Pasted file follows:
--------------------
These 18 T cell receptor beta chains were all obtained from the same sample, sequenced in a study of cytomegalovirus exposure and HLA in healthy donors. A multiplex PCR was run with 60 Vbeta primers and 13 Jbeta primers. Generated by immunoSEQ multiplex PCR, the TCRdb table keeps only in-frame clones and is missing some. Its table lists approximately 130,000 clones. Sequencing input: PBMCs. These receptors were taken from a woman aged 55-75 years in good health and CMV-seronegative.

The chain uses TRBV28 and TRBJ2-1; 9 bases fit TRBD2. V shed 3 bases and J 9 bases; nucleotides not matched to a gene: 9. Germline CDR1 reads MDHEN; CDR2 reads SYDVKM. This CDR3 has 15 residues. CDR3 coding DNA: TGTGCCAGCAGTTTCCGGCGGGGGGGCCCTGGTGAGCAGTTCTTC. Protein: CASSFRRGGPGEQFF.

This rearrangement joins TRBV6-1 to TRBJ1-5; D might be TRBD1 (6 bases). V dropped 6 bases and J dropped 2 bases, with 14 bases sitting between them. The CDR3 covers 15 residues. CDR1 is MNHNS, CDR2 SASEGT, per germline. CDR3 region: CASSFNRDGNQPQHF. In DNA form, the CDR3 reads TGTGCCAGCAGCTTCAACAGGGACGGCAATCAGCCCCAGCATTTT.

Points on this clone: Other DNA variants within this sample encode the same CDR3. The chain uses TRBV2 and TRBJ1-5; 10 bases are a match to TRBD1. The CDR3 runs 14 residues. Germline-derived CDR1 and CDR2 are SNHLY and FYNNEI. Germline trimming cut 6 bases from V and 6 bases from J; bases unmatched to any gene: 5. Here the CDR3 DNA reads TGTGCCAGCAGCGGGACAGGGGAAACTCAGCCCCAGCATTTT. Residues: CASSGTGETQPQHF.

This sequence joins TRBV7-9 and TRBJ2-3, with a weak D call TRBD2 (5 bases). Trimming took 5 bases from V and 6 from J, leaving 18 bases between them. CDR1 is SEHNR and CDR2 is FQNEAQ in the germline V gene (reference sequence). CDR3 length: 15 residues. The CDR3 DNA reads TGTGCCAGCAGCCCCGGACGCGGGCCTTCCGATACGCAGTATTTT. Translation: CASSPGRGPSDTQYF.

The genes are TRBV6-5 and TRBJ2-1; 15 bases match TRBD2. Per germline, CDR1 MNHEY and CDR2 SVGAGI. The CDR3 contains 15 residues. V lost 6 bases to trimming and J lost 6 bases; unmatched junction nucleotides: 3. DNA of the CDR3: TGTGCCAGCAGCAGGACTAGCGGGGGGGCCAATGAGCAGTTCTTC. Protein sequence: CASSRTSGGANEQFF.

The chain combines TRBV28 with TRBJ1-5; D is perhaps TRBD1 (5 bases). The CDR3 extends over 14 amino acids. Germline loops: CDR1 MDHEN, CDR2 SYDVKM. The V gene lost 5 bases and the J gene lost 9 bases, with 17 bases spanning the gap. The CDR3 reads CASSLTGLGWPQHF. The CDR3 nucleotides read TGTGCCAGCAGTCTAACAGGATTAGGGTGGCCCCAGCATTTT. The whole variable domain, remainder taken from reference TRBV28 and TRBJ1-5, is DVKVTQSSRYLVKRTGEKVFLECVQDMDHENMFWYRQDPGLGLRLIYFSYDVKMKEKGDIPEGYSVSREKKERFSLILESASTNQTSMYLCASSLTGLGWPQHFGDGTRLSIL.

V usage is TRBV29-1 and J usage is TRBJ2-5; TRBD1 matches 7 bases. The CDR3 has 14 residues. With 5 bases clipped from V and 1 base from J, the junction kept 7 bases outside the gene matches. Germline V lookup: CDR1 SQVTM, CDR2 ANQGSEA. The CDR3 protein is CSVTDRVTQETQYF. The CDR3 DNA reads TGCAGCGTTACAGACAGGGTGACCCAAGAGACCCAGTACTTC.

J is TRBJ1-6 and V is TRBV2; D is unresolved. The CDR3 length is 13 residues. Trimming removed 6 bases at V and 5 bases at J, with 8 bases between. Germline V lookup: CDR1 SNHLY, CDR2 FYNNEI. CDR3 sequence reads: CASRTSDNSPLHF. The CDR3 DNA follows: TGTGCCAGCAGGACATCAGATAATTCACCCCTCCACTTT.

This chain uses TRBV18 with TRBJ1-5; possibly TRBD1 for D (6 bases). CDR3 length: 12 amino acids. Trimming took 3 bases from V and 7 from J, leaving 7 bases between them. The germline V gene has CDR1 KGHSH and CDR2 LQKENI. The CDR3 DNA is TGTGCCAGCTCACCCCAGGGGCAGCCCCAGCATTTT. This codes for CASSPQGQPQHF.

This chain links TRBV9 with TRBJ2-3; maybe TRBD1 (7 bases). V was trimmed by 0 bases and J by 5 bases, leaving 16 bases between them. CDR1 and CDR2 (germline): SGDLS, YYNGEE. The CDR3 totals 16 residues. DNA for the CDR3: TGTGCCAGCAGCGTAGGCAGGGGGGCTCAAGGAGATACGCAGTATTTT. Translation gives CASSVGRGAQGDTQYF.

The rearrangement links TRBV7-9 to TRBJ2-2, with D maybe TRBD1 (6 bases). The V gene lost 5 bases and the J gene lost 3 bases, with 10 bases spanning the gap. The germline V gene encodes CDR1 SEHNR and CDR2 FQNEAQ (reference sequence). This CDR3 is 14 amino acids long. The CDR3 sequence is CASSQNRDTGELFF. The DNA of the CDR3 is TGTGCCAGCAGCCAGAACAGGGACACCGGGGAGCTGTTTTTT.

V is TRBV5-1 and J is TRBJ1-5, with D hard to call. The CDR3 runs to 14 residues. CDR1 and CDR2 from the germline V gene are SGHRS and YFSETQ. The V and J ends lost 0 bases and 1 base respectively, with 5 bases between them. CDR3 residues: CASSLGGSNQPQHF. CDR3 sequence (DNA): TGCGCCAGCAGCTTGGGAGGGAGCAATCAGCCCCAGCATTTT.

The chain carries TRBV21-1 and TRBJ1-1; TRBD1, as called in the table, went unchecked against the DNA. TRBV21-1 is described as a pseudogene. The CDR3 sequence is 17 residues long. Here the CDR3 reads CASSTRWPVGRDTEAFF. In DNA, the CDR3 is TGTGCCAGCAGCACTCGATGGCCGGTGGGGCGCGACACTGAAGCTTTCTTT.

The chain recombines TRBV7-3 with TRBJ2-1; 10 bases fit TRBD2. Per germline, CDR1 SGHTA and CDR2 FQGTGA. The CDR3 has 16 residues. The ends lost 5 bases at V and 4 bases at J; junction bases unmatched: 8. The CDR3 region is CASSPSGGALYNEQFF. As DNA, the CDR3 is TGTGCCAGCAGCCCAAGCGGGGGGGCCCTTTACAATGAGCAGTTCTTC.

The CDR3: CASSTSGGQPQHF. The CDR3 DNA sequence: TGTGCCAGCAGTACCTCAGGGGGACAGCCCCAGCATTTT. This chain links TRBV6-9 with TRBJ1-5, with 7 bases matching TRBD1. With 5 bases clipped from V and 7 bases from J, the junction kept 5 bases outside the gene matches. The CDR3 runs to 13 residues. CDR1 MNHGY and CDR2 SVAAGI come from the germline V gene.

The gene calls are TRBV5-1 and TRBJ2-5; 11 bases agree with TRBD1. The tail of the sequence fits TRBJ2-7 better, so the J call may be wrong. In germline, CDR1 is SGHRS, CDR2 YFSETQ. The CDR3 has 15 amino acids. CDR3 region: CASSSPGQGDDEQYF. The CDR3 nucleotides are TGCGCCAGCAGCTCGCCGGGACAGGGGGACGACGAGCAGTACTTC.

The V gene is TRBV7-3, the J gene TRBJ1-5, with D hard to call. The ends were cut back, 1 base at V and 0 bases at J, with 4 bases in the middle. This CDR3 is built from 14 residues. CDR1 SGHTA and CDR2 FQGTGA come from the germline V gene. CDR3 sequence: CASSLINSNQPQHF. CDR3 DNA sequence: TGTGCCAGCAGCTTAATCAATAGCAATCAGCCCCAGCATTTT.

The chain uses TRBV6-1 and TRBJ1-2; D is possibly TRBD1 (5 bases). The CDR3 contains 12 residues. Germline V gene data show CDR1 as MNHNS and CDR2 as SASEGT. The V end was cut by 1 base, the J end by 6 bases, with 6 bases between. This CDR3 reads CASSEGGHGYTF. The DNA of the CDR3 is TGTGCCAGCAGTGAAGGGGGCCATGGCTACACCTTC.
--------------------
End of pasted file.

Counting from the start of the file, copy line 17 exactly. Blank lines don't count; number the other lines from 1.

The gene calls are TRBV5-1 and TRBJ2-5; 11 bases agree with TRBD1. The tail of the sequence fits TRBJ2-7 better, so the J call may be wrong. In germline, CDR1 is SGHRS, CDR2 YFSETQ. The CDR3 has 15 amino acids. CDR3 region: CASSSPGQGDDEQYF. The CDR3 nucleotides are TGCGCCAGCAGCTCGCCGGGACAGGGGGACGACGAGCAGTACTTC.